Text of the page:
View Full Version : When do you leave maya and go to zbrush?
06-22-2009, 07:16 AM
Hey guys and gals,
I'm very new to modeling, but I'm hoping to learn. :) I'm trying to figure out how far I should take a model inside maya, before going to z brush. I want to make a nice model, but I also what to make sure it is highly animatable later on (with minimal retopologizing) Any ideas or advice?
Here is my wip model (Be gentle, it's only my 2nd attempt at doing a realistic human (the first time was a fail :P)). If I took the whole character to the detail of the torso/legs...is that far enough to switch to z brush..or should I take it as far as I can with maybe 1 level of sub division before switching to z brush to polish things up?
06-22-2009, 10:25 PM
welcome to modelling
i think your model is almost ready for zb
i'd add a bit more detail/edgeloops to the forearms and upperarms
also if you want to use morph targets to animate the face, you might wanna put a face in there that has proper topology and loops for the eyes, nose mouth etc.
all in all its not a one shot deal process. you can sculpt a bit. then use programs to build geometry on top of your sculpt for example polyboost plugin for 3ds max lets you build geo on top of a surface. then you can reproject that new geometry onto your sculpt in zb.
you can read about that in the zbrush wiki on how to project geometry
good start and good luck
06-22-2009, 11:57 PM
In my opinion the most important part is to have evenly spaced loops. ZB can add loops, but its best to get em outta the way.
06-23-2009, 12:06 AM
2nd attempt? thats miles away from what i did on a 2nd model!
There's a drawback to building edgeloops before going into the sculpting app, anytime you will try to shift the direction of a stroke and its not in the same direction as the edgeloop, it wont work as good. The positive side is you have much of the work already done in regards to shapes and proportions and no need to retopo (altho i've had to on occasions).
The alternative is building a box mesh with evenly spaced geometry, i used to build edgeloops before going into mudbox or zbrush, but i gradually went with box meshes and i prefer this approach a lot more. It's faster to build a base mesh and really a breeze to work with, the key is keeping the mesh very low poly so you can tweak the first level easily and propagate to following levels instantly. As you guessed it, rebuilding the topo is the drawback of this method...but its a lot more fun to rebuild if you ask me! :D
06-24-2009, 06:35 AM
kuman: Thanks for the feedback, this helps a lot. I'll keep developing the edge loops on this one. Would you recommend that I do the proportions and everything in maya, and just use z brush for the detail stuff (muscle fibers, veins, etc), or is it easier to keep it a little generic and adjust proportions, muscles sizes, etc in z brush?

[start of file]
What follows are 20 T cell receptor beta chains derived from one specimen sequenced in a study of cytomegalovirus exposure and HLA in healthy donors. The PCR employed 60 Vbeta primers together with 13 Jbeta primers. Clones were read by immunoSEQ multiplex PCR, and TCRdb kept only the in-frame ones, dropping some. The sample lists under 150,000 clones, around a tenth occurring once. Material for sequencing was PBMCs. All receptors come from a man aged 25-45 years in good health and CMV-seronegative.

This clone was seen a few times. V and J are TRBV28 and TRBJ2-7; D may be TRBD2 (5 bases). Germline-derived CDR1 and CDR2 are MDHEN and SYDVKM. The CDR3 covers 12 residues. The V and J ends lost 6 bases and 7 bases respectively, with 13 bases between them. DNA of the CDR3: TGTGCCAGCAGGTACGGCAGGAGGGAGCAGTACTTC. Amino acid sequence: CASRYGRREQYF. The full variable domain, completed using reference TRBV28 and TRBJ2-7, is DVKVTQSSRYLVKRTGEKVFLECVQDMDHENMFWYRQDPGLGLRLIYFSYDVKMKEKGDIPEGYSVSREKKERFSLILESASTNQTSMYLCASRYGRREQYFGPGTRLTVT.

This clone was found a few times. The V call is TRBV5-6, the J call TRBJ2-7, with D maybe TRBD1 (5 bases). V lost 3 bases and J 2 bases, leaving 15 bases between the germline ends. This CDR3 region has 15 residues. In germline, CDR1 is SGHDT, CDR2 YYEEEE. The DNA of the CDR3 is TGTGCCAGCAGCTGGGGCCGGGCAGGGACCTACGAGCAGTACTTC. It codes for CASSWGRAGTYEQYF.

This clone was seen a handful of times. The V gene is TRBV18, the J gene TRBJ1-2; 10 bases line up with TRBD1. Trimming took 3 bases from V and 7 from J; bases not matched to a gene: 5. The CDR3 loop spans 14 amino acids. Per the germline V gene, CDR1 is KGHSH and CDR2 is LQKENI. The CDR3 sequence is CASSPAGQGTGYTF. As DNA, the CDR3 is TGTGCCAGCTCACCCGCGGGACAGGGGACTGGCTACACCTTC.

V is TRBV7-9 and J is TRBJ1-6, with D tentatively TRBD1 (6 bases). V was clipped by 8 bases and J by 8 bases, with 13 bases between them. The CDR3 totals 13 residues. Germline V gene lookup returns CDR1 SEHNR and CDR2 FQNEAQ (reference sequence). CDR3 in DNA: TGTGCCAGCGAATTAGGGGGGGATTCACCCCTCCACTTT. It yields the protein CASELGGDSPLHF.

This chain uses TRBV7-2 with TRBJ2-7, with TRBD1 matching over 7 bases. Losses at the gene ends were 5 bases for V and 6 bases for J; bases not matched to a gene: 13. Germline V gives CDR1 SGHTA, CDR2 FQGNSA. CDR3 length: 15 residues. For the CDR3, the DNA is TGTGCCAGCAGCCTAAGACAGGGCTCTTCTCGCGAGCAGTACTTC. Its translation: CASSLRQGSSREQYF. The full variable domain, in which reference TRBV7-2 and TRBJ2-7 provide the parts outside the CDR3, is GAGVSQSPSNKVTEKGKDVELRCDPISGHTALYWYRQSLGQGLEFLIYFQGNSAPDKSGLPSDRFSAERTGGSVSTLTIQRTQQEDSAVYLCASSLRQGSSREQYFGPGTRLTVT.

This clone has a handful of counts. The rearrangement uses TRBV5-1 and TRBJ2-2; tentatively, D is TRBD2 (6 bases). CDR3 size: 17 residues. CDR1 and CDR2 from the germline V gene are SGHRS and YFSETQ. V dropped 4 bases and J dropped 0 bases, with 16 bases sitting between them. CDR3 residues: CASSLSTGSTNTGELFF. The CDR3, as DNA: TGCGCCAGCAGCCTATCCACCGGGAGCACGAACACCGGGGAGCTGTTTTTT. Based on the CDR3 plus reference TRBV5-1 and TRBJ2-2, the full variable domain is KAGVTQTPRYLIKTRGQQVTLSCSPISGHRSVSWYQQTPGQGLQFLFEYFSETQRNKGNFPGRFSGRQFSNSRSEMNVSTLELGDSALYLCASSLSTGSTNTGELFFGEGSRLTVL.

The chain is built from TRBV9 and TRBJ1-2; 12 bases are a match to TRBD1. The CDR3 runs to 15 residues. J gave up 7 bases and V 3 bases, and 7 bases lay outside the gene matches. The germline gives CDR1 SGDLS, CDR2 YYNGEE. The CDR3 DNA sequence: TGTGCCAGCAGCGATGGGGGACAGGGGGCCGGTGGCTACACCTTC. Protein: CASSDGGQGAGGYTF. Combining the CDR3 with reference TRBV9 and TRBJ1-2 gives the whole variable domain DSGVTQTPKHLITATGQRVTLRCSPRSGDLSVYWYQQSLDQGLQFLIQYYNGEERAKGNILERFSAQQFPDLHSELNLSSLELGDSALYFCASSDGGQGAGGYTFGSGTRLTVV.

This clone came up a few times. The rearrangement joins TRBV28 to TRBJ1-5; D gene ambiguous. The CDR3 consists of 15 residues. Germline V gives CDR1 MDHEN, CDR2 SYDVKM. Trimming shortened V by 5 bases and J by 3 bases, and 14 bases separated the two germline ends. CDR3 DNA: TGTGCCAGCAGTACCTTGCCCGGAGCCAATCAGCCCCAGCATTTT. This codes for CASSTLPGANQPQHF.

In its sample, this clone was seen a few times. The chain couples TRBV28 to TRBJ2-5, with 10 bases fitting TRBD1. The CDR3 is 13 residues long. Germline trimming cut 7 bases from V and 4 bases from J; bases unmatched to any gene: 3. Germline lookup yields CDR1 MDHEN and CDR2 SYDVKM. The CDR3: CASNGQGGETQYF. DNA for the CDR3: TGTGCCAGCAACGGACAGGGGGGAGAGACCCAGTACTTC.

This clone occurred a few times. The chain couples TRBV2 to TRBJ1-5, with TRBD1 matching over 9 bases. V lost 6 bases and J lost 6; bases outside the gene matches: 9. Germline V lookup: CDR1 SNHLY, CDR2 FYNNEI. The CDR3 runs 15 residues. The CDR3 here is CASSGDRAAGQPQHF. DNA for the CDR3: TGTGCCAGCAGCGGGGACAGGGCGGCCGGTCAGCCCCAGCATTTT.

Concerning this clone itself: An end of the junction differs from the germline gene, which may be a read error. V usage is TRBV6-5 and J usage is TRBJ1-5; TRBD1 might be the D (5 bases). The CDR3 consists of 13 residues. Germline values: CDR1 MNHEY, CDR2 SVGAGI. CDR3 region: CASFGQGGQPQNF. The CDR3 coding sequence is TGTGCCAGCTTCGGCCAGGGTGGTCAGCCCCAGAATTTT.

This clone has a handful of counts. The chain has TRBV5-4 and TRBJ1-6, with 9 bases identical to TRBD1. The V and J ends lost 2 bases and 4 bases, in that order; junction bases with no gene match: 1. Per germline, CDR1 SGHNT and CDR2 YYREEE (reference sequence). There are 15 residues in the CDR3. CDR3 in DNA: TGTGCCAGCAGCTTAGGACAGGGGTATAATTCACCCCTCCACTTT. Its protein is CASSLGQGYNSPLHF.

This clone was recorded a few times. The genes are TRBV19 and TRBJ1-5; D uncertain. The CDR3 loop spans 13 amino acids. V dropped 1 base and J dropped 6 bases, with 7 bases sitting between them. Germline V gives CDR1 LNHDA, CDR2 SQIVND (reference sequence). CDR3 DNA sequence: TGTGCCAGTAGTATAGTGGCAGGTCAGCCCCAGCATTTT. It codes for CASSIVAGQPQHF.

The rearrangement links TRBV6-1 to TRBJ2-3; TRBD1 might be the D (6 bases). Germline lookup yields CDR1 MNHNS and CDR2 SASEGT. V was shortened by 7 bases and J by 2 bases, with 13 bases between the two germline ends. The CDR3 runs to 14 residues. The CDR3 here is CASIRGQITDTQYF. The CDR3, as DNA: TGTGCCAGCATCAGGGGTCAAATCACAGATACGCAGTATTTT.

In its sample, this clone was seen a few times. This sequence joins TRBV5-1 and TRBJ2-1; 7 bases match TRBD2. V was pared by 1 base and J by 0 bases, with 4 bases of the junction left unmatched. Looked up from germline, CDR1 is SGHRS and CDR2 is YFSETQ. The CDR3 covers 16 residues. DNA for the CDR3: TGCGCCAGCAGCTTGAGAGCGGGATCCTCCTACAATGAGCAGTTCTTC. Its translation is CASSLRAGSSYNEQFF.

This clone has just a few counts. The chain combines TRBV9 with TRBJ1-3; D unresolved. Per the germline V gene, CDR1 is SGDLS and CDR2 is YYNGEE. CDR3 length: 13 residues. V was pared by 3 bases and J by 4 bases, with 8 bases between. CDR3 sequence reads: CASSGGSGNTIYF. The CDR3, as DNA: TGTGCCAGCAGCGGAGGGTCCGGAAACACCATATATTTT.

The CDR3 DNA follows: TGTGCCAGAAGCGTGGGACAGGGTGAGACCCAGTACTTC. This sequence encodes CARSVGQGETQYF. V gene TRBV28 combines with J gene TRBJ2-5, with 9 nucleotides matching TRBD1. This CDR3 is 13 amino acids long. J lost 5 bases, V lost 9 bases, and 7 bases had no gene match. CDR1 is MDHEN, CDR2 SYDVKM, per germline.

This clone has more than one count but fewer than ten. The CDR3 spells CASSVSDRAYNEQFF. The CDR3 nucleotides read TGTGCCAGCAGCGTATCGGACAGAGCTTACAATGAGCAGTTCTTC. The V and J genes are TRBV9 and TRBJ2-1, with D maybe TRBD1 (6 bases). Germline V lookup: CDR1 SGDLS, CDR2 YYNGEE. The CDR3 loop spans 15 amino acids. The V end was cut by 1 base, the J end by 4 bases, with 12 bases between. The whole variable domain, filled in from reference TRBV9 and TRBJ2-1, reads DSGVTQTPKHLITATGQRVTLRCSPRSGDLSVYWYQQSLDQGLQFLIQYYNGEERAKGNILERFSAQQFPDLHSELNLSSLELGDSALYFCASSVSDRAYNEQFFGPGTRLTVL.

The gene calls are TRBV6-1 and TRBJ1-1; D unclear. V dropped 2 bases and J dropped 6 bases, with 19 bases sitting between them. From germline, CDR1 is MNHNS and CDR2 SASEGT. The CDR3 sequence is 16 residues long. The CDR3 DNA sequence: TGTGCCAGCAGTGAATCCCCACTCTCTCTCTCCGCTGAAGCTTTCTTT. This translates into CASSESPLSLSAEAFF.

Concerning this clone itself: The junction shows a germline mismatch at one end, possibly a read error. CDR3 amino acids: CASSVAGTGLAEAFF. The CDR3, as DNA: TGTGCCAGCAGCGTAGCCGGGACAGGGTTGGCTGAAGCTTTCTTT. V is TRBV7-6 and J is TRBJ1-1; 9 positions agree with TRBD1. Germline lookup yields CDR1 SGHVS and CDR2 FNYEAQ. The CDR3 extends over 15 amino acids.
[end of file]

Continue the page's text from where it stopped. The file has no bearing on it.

phix314: Thanks for the quick response! So you would approach it with a much simpler model that is almost a bunch of cylinders with evenly spaced edges (ignoring muscle flow)? Do you have an example of what type of model you would bring into zbrush?
Psyk0: Thanks for taking the time to respond! Every little bit helps...it's a daunting task to learn a whole new aspect of 3d in my spare time (by myself).....Do you know of any threads/videos/pics that show the workflow you're describing? Usually I can find images of the final models (or close to final model in the wip sections)....but all those do is make me jealous of the fact I can't do it :P
Thanks again to everyone for taking time to respond!! It all seriously helps!
06-24-2009, 04:32 PM
Well its not exactly a tutorial but hopefully a quick guide to help you out.
I picked up the workflow from Zack Petroc:
You can see the base mesh he created in the last pics, its very basic in its structure with proportions established.
Here's a more detailed basemesh from Kolby Jukes, proportions and forms more defined, some hint of edgeloops, mostly in the face.
Notice how everything is evenly spaced as best as possible so when the mesh is subdivided, you dont get an area that has more polygons than the other (except maybe the face), so the brush will react the same way all over the model.
The main thing you have to remember is to work the mesh in passes, get the most out of the current level you are sculpting. Broad strokes first (usually the first stage is tweaking proportions with move and inflate tool).
Once you have gotten the most out of the 1st level, divide and repeat process until you have achieved all the forms, finally add surface details like pores, wrinkles, pimples etc.
06-28-2009, 06:54 AM
Great...Thank you!!! I may disappear from for a couple of weeks while I try to learn z brush (not a very intuitive program at first...) and then give some of these concepts a try. I'll be sure to post again once I have some progress...
06-28-2009, 03:52 PM
You might enjoy working with stripped down interfaces like these:
And i use a modified version of this one:
06-28-2009, 03:52 PM
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